A new resolution introduced in the U.S. Congress would apologize to the people of the Marshall Islands for the effects of U.S. nuclear testing over more than a decade during the Cold War.

Sens. Mazie Hirono and Ed Markey and Rep. Katie Porter introduced the resolution on March 1, which is the anniversary of a U.S. hydrogen bomb test on Bikini Atoll.

“The 67 nuclear devices detonated by the United States contaminated their land, led to their displacement and continued health impacts,” Hirono said in a press release. “This apology calls attention to what we did to the Marshallese and raises awareness about the need to do more to undo this harm.”

Senator Mazie Hirono speaks to media at the NEX food court after a tour of the Red Hill fuel facility. The tour was closed to the media.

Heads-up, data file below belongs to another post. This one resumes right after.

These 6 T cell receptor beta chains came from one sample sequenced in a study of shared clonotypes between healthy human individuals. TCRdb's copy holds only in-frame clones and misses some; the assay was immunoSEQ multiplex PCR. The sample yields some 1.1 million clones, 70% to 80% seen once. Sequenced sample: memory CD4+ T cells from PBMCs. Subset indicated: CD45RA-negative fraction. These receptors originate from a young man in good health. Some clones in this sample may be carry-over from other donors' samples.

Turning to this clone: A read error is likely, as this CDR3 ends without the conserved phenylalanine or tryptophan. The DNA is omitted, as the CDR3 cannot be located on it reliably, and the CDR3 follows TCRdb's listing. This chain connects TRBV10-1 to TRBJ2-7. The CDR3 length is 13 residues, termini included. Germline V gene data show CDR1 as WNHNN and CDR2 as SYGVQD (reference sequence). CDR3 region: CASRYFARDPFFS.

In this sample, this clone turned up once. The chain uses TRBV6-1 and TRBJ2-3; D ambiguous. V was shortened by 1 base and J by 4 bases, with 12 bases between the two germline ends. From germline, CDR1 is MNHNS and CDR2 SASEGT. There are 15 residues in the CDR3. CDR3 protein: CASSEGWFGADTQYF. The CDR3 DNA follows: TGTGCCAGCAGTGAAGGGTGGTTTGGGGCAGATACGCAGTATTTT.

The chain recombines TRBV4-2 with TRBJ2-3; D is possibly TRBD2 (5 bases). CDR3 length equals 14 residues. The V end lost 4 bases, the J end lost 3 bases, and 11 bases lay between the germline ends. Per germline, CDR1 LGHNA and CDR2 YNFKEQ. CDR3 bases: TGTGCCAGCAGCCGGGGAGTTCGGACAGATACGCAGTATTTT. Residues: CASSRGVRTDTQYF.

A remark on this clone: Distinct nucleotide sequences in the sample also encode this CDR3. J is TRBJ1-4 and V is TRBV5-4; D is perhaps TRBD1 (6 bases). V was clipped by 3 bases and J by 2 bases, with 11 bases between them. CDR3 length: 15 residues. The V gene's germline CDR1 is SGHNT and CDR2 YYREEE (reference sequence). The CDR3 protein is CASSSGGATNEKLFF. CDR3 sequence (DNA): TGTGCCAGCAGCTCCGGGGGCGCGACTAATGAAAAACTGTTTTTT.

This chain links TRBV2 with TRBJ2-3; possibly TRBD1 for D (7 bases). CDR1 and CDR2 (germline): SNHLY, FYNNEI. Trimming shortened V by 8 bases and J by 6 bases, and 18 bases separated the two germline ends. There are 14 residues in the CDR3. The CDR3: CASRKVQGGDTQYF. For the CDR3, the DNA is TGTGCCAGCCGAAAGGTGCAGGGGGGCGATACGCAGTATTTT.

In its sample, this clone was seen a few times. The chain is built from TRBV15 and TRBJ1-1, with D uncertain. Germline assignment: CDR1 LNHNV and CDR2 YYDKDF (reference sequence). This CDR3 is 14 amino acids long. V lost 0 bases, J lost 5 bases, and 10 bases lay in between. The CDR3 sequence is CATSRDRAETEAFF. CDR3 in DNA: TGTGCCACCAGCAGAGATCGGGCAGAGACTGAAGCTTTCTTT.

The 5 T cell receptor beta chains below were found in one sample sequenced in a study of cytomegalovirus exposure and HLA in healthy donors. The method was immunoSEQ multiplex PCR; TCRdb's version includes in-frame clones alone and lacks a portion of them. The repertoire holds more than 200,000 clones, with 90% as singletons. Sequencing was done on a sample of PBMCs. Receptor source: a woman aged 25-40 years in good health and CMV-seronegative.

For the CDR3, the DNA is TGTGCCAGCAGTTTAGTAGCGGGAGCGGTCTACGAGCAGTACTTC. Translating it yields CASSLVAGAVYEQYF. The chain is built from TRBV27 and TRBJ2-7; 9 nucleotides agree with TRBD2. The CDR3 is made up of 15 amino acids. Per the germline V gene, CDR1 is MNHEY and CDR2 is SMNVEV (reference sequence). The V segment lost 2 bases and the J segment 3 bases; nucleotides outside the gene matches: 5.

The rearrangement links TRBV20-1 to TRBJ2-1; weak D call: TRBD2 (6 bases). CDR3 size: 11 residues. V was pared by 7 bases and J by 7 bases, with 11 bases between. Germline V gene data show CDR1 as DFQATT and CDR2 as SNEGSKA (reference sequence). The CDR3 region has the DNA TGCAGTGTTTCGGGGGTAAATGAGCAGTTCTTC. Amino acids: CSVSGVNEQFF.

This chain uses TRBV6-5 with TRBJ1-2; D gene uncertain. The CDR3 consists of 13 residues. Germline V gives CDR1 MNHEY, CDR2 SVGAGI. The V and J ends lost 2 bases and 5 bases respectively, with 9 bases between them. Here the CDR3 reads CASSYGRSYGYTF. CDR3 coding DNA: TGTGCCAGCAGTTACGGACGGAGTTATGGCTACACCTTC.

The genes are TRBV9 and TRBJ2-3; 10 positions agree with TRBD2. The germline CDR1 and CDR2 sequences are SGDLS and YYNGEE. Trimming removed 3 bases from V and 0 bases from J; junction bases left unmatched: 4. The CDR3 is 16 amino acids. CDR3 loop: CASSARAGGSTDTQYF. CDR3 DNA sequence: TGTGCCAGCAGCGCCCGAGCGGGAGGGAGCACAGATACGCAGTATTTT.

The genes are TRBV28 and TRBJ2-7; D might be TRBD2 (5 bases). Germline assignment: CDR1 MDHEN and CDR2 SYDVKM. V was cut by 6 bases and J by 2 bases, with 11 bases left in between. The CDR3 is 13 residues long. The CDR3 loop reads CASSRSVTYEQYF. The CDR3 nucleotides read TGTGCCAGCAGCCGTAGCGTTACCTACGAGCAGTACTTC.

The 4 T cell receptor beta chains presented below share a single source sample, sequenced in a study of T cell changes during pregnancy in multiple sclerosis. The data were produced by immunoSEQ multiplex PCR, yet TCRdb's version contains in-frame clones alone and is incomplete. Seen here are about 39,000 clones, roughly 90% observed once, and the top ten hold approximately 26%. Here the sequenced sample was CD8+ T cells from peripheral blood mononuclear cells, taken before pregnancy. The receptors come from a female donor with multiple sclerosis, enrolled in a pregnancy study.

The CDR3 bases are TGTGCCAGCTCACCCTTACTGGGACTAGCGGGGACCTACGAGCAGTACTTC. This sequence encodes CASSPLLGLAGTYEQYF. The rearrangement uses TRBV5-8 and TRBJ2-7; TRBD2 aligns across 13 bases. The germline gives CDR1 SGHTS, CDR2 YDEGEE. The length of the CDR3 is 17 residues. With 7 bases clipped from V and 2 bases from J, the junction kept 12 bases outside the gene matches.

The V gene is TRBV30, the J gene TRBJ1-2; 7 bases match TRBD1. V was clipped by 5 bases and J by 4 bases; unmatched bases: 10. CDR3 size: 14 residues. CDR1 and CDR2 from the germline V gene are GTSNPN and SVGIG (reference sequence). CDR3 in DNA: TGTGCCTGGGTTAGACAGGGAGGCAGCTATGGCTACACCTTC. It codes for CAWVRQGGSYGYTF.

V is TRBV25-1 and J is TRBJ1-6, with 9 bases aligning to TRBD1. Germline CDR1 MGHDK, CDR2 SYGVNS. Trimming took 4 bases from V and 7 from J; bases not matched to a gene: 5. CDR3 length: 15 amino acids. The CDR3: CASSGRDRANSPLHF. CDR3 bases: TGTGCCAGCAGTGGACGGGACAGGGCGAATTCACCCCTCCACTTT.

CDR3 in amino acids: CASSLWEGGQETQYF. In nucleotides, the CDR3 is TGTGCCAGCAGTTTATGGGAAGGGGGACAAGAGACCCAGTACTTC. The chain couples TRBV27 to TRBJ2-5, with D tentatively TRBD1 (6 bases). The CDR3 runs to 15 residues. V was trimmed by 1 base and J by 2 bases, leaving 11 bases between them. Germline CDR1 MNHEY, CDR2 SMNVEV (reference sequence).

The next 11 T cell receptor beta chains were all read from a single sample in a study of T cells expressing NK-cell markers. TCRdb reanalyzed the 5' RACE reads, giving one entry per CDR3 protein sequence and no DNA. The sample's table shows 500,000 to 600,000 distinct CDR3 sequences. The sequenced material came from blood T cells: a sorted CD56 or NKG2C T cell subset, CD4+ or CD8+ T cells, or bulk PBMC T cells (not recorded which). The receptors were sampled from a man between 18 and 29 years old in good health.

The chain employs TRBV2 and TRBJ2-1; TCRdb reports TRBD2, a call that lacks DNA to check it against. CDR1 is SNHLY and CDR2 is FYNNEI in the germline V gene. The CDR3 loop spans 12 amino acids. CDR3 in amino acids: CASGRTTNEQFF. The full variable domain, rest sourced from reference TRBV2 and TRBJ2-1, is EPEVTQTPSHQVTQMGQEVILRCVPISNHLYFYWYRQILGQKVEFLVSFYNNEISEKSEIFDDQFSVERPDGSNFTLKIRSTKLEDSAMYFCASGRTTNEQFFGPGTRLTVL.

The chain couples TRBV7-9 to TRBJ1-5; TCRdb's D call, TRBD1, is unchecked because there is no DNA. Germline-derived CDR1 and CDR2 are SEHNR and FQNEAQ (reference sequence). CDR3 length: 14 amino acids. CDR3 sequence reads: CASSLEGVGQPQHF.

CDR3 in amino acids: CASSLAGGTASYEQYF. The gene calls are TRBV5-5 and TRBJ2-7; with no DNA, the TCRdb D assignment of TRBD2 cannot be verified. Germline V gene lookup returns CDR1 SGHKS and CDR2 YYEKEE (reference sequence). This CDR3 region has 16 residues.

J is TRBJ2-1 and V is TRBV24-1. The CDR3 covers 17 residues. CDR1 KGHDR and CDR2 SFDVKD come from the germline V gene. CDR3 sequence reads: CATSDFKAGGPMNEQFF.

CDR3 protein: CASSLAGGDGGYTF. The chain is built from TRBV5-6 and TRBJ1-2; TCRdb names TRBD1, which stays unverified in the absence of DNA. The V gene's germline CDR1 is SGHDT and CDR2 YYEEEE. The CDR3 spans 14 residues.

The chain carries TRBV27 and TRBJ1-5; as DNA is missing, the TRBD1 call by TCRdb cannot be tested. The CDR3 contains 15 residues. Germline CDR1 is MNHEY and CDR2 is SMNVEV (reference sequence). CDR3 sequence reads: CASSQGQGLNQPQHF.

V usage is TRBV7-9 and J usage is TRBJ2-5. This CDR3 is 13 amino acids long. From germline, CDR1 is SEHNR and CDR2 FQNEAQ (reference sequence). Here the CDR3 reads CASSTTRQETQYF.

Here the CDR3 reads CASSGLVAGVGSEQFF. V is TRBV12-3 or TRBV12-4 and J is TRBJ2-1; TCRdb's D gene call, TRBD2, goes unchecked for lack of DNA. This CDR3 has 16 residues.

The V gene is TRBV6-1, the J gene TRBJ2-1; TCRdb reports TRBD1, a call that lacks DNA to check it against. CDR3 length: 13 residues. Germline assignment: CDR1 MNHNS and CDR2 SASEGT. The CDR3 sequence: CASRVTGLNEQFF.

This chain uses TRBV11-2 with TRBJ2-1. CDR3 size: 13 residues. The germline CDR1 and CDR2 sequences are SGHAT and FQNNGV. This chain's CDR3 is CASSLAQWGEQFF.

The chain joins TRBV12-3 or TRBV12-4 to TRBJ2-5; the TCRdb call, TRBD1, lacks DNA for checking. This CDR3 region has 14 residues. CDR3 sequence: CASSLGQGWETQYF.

Sen. Mazie Hirono says that the nuclear testing in the Marshall Islands caused lasting harms that merit an official apology. Cory Lum/Civil Beat/2022

The resolution also recognizes the importance of the relationship between the U.S. and three Pacific nations: the Marshall Islands, the Federated States of Micronesia and Palau. The U.S. is in the process of renegotiating international agreements with each that strengthen their economies and U.S. national security in the Pacific.

Kelani Silk, founder and executive director of Marshallese Youth of Orange County, said in a statement that thousands of Marshallese have been displaced by both the nuclear legacy and worsening effects of climate change.

“Our government used the Marshallese as guinea pigs to study the effects of radiation and turned ancestral islands into dumping grounds for nuclear waste,” U.S. Rep. Katie Porter from California said in a press release.

“By finally taking responsibility for the harm we caused, the United States can send a powerful signal in the region and around the world that we honor our responsibilities and are committed to the Indo-Pacific region.”

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